Western US expects another day of high temperatures as more than 18 million people remain on heat alert

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The heat will spread over southeastern Oregon, northern California, the Mojave Desert, eastern California and parts of Nevada and Utah, according to CNN meteorologist Michael Guy .

The high pressure ridge is expected to stabilize, bringing back more typical temperatures to the region, with alerts starting to expire on Monday and some continuing until Tuesday evening.

Cooling will be a welcome relief in an area that has cooked to dangerous temperatures.

Earlier this month, temperatures reached 15 to 30 degrees warmer than normal, Guy said. Much of the west is expected to remain 5 to 10 degrees warmer than average, he added. During this part of the long-lasting heat wave, at least seven locations broke or equaled their all-time highs. Guy said.

Las Vegas hit a high temperature of 117 degrees Fahrenheit on Saturday. It was the fifth time that the city had reached this temperature record since July 24, 1942.

Another concern is the record high temperatures during the night.

Low nighttime temperatures in parts of the southwest desert did not drop below 90 degrees. When nighttime temperatures don’t cool enough, the human body is more susceptible to the effects of heat stress, putting people at increased risk of heat stroke and death, Guy said.

People visit a thermometer on Sunday in Death Valley National Park.
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55 big fires burning

In California and Nevada, residents are urged to conserve energy in response to heat and wildfires.

In a Tweet posted on Sunday afternoon, NV Energy said the extreme heat as well as out-of-state wildfires impact transmission lines in the region, affecting energy supply.

“Thank you for conserving energy today between 6pm and 9pm to help relieve pressure on the power grid,” the tweet said.

Power transmission lines from southern Oregon to California are still affected by the Bootleg fire, according to a California ISO statement.
Oregon's Bootleg Fire more than tripled to 150,800 acres
The blaze spread to more than 100,000 acres over the weekend, with more than 150,800 acres burned as of Monday morning, according to Inciweb.

Transmission lines were tripped on Friday and Saturday, California’s ISO said in the statement, noting that it has restricted “the flow of electricity from the Pacific Northwest to California and other states.”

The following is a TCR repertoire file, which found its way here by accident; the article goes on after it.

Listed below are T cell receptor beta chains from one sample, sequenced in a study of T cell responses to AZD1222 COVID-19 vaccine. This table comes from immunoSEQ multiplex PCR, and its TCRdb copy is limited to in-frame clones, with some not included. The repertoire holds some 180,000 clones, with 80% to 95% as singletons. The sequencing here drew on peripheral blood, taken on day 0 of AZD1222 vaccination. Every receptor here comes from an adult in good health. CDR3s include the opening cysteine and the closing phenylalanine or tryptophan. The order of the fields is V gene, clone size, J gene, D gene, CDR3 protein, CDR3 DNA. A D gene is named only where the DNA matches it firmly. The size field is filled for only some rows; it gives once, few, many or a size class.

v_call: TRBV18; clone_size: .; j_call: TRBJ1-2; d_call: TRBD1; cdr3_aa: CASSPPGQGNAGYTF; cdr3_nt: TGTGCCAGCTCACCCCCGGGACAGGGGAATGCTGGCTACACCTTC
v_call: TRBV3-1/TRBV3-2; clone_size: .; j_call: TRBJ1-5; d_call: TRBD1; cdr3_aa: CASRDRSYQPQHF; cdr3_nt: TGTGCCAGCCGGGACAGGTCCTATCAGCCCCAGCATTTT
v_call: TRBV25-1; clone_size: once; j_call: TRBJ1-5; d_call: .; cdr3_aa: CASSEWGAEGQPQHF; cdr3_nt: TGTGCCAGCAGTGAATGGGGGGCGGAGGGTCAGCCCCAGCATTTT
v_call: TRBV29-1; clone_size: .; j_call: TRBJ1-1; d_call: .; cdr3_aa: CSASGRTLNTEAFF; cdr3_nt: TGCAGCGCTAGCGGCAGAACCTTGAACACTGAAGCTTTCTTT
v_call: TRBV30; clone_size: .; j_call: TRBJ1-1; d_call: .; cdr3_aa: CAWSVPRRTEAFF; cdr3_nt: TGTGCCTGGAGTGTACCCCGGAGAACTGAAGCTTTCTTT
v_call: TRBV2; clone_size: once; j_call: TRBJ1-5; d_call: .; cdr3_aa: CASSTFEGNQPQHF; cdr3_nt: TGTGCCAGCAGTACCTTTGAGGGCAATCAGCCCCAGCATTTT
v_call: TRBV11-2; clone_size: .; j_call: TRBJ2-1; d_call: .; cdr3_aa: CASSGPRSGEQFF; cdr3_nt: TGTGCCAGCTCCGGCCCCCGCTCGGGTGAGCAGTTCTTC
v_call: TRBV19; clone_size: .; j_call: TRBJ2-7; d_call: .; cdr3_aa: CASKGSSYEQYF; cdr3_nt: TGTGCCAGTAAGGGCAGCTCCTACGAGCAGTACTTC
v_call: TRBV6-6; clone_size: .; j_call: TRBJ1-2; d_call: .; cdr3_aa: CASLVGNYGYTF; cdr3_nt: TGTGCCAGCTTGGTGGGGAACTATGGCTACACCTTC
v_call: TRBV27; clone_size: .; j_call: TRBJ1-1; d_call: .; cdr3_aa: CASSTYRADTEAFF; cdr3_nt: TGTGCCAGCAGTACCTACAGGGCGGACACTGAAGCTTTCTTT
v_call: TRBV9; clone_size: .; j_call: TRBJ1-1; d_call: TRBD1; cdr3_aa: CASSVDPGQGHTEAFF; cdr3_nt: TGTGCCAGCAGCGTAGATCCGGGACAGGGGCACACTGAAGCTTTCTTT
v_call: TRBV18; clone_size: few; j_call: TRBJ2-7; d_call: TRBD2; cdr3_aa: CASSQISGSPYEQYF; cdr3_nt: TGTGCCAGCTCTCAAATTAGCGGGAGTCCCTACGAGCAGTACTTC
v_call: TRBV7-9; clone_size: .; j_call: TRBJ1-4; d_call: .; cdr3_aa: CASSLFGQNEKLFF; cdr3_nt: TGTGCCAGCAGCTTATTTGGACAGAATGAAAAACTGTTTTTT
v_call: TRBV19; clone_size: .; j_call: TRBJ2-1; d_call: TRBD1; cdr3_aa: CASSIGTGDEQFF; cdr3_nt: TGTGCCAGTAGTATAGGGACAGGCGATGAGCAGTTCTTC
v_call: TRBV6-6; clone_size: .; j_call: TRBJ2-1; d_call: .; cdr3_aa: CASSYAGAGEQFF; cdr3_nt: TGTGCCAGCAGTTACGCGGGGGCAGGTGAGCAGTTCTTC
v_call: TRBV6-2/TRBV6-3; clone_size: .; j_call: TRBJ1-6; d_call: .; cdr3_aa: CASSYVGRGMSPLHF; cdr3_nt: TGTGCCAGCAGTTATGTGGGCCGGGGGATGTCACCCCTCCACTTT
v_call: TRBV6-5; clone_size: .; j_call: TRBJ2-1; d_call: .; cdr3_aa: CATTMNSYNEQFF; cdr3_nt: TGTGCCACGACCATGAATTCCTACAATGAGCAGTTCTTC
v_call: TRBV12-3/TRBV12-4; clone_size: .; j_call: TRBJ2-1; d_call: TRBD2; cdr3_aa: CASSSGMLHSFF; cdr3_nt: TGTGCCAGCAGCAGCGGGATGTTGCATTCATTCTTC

Wildfires in the western United States have escalated, fueled by the hot, dry weather.

More than 11,300 wildland firefighters are battling ongoing fires, the National Interagency Fire Center (NIFC) said.

In 12 states, 55 large fires burned 768,307, according to the NIFC.

In California, the largest fire currently burning is the Beckwourth Complex Fire in the Plumas National Forest region.

“The Beckwourth Complex (contains two fires) is the largest current fire in California,” Beckwourth Complex Fire Information spokesperson Mike Ferris told CNN. “There were 3,061 people affected by the evacuation and 1,199 residences at risk.”

And the River Fire in the state exploded near a road leading to Yosemite National Park, Cal Fire spokesman Jamie Williams told CNN.

Firefighters have received calls from “quite a few visitors and numerous phone calls from residents” regarding information about the smoke and the fires, Williams said.

People walk the salt marshes of Badwater Basin on Sunday.

Rapid snowmelt on volcanoes

During the historic heat wave, some volcanoes in Washington state experienced “significant” snowmelt in June, according to a meteorologist with the Seattle office of the National Weather Service (NWS).

Paradise, located 5,400 feet on Mount Rainier, experienced about 30% snowmelt between June 26 and 30, NWS Seattle meteorologist Jacob DeFlitch told CNN.

Another volcano in the state, Mount Baker, also experienced “rapid snowmelt,” DeFlitch said.

Western states face possible all-time heat records this weekend
Photos tweeted by the NWS Seattle show pictures of Mt. Rainier and Glacier Peak on June 18th which was before the heatwave – volcanoes are covered in snow.

In contrast, photos taken of the two volcanoes on July 10 from the roof of the NWS office in Seattle reveal much less snow accumulated on the peaks.

“From a visual point of view, this shows a very big change in such a short time for the snowpack of the mountains,” said DeFlitch.

Glacier Peak has an elevation of 10,541 feet and is located in Snohomish County, north of Seattle.

DeFlitch said it’s common to see snow melt on volcanoes during the summer, but “it’s a large amount for such a short period of time.”

“The significance of the snowmelt is the magnitude and duration of the western heat, especially the Pacific Northwest, experienced from late spring to early summer,” Guy said. .

“In this case, the amplitude of the heat was so great that it was able to warm the temperatures to a height that normally never warms up and melt the snow,” he added. “This is very important when we talk about climate change and feedback loops that only exacerbate the problem and get worse, and in my opinion very concerning.”

Correction: An earlier version of this story overestimated the number of people affected by heat alerts. More than 18 million people remain on heat alert. History has also incorrectly described the date of the heat record in Las Vegas. This is the fifth time that the city has reached this temperature record since July 24, 1942.

CNN’s Hollie Silverman, Stella Chan and Kay Jones contributed to this report.



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